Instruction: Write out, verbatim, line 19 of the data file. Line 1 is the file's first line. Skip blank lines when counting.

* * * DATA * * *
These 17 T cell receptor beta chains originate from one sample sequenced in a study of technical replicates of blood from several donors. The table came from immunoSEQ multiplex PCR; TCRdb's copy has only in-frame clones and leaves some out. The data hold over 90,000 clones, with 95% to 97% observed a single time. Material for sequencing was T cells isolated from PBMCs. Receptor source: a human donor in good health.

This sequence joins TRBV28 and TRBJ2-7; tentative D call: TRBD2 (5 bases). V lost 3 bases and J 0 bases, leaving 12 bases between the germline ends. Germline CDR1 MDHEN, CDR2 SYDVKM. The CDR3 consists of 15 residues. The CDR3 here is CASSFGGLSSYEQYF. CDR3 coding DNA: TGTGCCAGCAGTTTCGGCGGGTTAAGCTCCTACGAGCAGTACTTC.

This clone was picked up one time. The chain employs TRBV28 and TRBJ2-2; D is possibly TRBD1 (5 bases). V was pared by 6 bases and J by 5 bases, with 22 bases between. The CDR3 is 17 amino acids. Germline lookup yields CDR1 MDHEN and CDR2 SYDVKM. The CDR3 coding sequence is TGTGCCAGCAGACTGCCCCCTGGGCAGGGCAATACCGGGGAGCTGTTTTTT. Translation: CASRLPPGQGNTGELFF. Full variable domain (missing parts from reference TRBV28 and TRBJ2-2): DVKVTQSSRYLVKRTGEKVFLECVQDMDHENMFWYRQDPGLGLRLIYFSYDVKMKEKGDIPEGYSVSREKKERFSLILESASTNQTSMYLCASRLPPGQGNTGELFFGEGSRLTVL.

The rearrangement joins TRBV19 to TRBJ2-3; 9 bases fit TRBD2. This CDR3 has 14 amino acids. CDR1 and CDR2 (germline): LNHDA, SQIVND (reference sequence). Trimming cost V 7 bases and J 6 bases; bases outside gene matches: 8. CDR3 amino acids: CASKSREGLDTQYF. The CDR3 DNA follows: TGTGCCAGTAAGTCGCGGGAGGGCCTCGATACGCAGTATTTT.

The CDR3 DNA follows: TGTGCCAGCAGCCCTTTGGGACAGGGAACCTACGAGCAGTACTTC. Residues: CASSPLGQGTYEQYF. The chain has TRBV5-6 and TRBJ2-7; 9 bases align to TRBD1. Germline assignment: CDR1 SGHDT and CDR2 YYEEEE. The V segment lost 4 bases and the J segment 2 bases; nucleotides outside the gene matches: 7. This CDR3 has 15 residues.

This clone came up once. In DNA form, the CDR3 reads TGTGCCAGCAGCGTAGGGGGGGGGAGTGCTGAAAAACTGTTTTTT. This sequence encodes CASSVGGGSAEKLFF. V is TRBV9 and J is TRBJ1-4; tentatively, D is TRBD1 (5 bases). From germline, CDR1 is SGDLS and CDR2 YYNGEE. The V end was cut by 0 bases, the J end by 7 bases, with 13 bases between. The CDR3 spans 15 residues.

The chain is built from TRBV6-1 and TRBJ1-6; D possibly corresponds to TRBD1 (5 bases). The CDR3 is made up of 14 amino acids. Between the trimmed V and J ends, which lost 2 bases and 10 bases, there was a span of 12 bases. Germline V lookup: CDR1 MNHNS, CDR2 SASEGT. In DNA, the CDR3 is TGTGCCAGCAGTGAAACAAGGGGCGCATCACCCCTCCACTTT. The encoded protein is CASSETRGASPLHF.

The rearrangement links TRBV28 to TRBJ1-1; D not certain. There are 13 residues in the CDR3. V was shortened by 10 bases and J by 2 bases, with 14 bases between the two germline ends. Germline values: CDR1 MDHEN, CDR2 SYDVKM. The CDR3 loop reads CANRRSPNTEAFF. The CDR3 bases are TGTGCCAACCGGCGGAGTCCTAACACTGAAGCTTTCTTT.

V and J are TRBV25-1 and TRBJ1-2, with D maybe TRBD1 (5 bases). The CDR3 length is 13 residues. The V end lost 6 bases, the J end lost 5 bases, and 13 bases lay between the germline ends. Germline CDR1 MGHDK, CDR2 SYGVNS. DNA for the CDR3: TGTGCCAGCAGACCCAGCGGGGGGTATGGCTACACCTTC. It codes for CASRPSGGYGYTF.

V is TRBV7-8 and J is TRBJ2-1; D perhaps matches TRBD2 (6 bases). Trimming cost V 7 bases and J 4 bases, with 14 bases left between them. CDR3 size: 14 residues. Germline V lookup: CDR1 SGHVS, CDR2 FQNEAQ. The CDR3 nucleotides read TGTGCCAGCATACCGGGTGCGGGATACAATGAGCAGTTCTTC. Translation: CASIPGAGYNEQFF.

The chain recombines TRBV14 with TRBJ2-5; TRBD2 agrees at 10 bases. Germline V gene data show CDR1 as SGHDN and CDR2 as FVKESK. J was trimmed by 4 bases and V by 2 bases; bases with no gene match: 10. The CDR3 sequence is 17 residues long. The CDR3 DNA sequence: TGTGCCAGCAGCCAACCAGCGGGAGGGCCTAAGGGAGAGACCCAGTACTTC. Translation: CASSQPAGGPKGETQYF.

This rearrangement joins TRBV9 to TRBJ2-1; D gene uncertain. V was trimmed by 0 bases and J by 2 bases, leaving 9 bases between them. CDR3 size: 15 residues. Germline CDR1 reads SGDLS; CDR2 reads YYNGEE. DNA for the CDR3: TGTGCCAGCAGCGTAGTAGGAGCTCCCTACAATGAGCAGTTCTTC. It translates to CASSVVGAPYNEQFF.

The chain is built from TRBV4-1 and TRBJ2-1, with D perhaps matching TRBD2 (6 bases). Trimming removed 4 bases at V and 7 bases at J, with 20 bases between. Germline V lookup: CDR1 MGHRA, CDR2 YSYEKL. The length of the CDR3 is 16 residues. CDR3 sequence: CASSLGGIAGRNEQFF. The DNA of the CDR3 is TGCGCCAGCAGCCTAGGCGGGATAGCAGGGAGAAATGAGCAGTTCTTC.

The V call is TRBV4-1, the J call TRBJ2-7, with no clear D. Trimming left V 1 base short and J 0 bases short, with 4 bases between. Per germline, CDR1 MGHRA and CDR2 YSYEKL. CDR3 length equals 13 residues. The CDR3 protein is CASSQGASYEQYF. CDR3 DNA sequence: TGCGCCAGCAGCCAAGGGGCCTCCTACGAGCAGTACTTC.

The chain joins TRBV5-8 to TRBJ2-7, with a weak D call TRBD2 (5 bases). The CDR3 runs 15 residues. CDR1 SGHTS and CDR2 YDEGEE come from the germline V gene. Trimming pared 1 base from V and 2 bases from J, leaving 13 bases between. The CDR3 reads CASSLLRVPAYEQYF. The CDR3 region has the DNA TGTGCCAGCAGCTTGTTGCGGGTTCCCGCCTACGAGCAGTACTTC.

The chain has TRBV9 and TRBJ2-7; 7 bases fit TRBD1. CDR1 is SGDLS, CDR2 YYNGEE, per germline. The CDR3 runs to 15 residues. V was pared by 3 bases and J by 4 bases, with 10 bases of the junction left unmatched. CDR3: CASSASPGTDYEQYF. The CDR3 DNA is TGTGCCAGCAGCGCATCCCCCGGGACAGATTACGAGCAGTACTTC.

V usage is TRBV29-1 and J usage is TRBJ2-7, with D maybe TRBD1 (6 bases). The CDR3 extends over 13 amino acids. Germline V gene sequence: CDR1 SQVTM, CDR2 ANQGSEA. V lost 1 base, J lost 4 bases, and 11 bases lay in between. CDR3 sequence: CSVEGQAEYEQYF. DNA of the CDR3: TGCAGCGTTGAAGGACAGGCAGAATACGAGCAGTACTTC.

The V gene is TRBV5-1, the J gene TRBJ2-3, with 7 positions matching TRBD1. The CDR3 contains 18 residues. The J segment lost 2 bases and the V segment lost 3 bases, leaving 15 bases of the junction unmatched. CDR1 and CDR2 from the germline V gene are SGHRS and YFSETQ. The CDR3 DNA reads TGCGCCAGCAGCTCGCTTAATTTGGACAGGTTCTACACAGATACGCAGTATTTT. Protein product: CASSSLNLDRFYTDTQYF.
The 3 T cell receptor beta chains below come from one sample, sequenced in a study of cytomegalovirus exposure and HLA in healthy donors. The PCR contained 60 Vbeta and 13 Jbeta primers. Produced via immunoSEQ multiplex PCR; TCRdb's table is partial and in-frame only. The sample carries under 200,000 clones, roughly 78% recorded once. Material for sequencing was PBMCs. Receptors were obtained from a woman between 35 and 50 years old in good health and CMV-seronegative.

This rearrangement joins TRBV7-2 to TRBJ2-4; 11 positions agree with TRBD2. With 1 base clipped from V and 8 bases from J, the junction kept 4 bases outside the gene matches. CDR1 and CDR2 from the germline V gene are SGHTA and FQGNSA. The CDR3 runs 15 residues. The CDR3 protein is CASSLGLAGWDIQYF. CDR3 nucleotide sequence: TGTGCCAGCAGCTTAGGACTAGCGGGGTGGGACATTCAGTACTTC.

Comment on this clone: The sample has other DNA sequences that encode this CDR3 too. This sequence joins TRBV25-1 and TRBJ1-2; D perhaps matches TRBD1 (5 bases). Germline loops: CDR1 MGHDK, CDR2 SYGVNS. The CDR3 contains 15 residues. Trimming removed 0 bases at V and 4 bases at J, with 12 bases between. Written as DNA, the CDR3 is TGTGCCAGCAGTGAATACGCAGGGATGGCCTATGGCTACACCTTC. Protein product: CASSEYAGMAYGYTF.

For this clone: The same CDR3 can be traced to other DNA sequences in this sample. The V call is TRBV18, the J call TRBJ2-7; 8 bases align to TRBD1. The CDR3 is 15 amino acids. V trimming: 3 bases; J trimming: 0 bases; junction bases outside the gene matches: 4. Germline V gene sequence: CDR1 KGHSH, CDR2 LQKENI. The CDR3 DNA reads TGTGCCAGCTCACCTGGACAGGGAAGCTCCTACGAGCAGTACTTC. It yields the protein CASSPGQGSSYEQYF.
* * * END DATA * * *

The 3 T cell receptor beta chains below come from one sample, sequenced in a study of cytomegalovirus exposure and HLA in healthy donors. The PCR contained 60 Vbeta and 13 Jbeta primers. Produced via immunoSEQ multiplex PCR; TCRdb's table is partial and in-frame only. The sample carries under 200,000 clones, roughly 78% recorded once. Material for sequencing was PBMCs. Receptors were obtained from a woman between 35 and 50 years old in good health and CMV-seronegative.